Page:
On the specific issue of an interim Basin Plan, Mr Freeman told the
committee it is difficult to see how an interim plan could have any real
effect, given that it would not be able to affect state water resource plans
until 2014 for South Australia, Queensland and New South Wales, and 2019 for
Transitional arrangements for existing
water resource plans
The Basin Plan and the new sustainable diversion limits will take effect
through water resource plans made by the Basin States. As existing water
resource plans expire, they will be subject to a review process established by
States. The new plans will have to be compliant with the Basin Plan and will be
subject to accreditation by the Commonwealth Minister. Once the sustainable
diversion limits have been incorporated into the water resource plans of a
State, the State must ensure that water taken is consistent with the
sustainable diversion limits.
Some concern was expressed that allowing existing water resource plans
to run to completion is delaying the implementation of the Basin Plan. For
example, Mr Terence Korn, of the Australian Floodplain Association, said:
The fact is that, under the terms of agreement between the
Commonwealth and basin states, existing water-sharing plans must complete their
term before the basin plan, which has yet to be drafted let alone agreed to, is
The earliest plans terminate in 2014 and some as late as
2017. This means business as usual for the management of water by the basin
states for at least the next five to six years or up to 10 years. We are
certain that the general community is not aware of this time lag and, in terms
of environmental health, what it means for the basin.
Mr Freeman noted that Schedule 1 to the Water Act outlines the
time frame within which the water resource plans must comply. Mr Freeman
acknowledged that the Victorian plans did have a longer date until expiration.
However, Mr Freeman stated that the Victorian plans must comply with the basic
The committee sought Mr Freeman's views on the value of a Basin Plan
being prepared for 2011, if it would not be implemented in some areas until
The issue is that the basin plan will have coverage over more
than half of the basin in 2014. I agree with you that it does not have complete
coverage until Victoria is included, but more than half the water resources for
the Murray-Darling Basin will be covered, with those plans in Queensland, New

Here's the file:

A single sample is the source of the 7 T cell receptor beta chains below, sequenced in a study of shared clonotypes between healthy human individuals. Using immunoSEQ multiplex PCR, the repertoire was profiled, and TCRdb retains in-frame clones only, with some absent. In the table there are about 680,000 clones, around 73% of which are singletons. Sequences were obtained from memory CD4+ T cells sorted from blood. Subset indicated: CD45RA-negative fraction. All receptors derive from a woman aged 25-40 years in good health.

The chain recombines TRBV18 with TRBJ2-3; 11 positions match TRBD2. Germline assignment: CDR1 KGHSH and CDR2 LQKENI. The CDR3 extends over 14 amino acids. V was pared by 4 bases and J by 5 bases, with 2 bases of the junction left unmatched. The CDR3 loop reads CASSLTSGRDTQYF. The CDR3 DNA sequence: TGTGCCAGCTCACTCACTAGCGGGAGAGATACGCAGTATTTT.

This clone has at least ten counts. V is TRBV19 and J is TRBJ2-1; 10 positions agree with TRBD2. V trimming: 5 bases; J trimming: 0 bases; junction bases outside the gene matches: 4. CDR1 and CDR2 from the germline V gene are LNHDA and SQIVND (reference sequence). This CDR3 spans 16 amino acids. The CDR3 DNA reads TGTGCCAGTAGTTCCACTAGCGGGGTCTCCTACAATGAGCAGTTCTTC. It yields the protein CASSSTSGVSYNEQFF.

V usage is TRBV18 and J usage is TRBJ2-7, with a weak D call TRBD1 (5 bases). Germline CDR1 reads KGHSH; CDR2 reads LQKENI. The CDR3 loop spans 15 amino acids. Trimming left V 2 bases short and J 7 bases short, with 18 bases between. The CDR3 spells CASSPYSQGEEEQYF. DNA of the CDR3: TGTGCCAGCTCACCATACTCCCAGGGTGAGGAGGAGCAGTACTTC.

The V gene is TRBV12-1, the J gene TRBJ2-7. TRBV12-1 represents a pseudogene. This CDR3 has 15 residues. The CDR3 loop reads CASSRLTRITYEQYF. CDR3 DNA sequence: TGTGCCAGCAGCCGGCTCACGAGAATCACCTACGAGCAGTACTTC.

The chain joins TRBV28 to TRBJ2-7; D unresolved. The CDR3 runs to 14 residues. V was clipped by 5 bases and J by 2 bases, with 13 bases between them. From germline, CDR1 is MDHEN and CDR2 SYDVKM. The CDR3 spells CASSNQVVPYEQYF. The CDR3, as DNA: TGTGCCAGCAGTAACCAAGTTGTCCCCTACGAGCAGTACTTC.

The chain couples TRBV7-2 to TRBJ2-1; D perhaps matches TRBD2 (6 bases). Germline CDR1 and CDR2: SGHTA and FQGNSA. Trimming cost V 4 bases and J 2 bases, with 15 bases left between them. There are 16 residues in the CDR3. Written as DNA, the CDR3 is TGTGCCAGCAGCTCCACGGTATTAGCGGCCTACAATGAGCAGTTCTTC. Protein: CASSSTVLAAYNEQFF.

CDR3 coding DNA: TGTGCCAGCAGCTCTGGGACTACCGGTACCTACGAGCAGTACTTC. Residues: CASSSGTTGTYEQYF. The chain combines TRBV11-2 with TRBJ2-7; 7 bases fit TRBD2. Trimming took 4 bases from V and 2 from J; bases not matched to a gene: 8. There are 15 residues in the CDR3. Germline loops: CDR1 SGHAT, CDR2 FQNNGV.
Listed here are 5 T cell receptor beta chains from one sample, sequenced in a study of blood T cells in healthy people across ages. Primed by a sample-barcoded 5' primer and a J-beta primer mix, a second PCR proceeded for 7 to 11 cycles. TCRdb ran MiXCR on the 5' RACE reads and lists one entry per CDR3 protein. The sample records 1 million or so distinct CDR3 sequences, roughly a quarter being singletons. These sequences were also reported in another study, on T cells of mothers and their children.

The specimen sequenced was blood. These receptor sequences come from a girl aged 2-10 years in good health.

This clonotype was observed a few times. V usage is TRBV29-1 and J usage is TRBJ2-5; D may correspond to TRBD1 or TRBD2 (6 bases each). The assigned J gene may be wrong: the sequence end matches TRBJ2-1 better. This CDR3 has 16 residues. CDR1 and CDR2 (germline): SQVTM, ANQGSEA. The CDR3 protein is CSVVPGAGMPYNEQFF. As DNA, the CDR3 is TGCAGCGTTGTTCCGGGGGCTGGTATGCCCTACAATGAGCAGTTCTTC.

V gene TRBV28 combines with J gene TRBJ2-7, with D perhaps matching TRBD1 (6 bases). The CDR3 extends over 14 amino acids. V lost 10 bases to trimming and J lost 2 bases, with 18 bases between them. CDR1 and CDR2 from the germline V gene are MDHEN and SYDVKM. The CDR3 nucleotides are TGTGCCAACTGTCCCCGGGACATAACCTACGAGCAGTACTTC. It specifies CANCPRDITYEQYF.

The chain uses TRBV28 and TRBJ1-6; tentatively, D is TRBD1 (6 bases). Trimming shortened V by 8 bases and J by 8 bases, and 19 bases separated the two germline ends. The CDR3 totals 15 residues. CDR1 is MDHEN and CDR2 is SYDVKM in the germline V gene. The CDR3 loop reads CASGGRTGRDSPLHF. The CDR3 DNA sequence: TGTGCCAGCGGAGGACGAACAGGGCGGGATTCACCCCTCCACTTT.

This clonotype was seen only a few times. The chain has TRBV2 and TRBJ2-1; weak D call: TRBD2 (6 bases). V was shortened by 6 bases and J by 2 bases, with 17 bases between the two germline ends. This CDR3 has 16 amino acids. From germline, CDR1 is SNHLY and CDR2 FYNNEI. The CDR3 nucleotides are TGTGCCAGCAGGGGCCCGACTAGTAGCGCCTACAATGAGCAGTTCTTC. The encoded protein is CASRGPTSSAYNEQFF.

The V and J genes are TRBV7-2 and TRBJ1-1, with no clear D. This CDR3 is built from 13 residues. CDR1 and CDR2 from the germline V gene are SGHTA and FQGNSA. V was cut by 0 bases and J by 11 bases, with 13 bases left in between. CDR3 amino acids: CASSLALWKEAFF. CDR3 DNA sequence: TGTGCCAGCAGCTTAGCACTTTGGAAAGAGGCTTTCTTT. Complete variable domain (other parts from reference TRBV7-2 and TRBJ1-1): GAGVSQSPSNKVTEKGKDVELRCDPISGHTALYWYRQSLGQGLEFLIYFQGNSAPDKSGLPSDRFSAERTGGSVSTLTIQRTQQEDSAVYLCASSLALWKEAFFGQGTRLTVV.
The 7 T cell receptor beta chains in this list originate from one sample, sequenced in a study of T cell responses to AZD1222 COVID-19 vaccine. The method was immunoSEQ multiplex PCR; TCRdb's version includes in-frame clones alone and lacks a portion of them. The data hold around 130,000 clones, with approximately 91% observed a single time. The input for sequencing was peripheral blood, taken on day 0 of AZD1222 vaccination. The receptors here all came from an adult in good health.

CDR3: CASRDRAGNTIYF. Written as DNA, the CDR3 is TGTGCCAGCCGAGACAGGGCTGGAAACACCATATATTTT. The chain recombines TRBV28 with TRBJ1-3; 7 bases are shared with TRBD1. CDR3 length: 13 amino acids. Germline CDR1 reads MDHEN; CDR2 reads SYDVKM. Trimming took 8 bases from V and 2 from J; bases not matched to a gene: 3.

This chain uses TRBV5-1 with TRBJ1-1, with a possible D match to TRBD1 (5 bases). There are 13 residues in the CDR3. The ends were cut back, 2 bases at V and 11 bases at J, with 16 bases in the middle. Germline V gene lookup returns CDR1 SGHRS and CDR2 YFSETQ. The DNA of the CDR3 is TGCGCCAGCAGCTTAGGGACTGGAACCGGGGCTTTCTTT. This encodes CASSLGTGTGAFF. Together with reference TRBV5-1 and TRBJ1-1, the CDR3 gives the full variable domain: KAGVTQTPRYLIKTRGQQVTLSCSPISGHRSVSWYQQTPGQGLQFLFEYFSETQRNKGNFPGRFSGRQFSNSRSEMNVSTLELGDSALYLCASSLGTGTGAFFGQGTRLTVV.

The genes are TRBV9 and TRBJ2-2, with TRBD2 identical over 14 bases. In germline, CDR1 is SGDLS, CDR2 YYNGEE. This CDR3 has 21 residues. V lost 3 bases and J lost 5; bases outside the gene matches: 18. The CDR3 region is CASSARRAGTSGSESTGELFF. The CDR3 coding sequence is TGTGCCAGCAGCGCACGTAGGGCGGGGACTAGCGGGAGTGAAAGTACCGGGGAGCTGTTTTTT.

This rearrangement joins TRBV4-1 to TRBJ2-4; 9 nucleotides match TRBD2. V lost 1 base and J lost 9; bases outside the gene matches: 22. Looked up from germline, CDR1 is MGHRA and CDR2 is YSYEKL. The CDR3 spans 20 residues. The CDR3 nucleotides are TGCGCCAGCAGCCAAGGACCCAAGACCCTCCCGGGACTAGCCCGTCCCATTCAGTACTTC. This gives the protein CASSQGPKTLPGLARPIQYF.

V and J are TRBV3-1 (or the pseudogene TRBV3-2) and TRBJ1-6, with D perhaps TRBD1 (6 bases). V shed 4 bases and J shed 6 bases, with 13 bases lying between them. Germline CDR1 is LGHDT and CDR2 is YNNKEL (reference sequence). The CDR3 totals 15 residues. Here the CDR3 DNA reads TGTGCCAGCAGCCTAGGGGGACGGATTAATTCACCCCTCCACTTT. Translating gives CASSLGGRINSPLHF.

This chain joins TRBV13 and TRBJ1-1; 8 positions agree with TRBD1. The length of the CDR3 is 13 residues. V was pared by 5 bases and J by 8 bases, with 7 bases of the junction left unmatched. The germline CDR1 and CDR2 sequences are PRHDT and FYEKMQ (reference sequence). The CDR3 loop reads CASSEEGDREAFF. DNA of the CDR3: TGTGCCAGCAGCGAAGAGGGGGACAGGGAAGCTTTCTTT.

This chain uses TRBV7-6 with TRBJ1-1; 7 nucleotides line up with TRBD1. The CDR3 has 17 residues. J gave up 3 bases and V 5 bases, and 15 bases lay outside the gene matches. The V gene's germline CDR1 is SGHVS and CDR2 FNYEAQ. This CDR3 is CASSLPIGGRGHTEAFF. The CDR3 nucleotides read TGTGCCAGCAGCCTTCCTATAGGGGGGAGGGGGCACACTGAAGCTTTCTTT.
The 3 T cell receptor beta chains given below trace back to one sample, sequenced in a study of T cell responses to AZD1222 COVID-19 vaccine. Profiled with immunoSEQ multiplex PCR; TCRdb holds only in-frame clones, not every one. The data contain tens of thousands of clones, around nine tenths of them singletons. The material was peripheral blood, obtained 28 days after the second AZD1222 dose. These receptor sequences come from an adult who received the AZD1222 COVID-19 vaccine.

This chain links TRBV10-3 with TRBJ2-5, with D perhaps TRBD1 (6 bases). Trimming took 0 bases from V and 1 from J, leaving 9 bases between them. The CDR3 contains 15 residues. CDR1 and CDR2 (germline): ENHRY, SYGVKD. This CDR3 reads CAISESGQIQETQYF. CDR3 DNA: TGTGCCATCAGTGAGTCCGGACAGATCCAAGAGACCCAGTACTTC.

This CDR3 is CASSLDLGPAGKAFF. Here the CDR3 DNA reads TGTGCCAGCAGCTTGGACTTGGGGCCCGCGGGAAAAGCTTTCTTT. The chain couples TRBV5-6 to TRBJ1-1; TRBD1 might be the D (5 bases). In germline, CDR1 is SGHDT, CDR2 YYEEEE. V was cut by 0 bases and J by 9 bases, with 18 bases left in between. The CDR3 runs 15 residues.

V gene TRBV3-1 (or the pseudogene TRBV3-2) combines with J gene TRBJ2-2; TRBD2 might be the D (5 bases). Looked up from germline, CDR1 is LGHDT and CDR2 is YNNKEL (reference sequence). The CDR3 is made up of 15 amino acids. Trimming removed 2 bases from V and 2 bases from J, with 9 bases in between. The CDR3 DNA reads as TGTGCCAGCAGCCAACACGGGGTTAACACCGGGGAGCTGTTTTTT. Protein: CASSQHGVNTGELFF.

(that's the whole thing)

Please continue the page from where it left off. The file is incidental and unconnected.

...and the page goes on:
South Wales and South Australia being compliant in 2014. Historically, water
resource planning in states, on average, takes about five years, although the
planning time is variable, because these water resource plans can be both broad
in scope and sophistication, or relatively minor for some of these very small
groundwater resources, for instance. Water resource planning is very much a bottom-up-driven
process. It is about: given an amount of water that is defined, how can we best
use that? That has been a community-driven process. By introducing a basin plan
in 2011, those states will have to condense that water resource planning into
three years, and some of them significantly less than that.
Representatives of DEWHA denied that the transitional arrangements would
delay the results of the Basin Plan for five to ten years. A DEWHA
representative emphasised that the Basin Plan was only part of the solution to
the problems in the MDB:
The basin plan aims to deal with problems in the medium and
longer term. ...we believe that that is a serious and difficult task that must be
done properly. In the shorter term we are administering programs for the government
to recover water from consumptive users for application to the environment. In
the immediate term we are working actively with South Australia and the [Murray-Darling
Basin Commission] to develop management options for the Lower Lakes for
governments to consider. We are doing all those things for the long term, the
medium term and the short term.
The NFF's submission comments on suggestions that the transitional
arrangements will delay the implementation of the Basin Plan until the as late
Many have commented that the Basin Plan will not really take
effect until the transitional water sharing plans have ceased (many are due in
2014). However, the Water Act 2007 states that water sharing plans, many of
which are due to be reviewed in 2009, are required to not be less consistent
than the Basin Plan. The reality is that these reviews in 2009 will more likely
pre-date the Basin Plan, leaving a window of less than three years before most
water sharing plans will be adjusted to take into account the Basin Plan.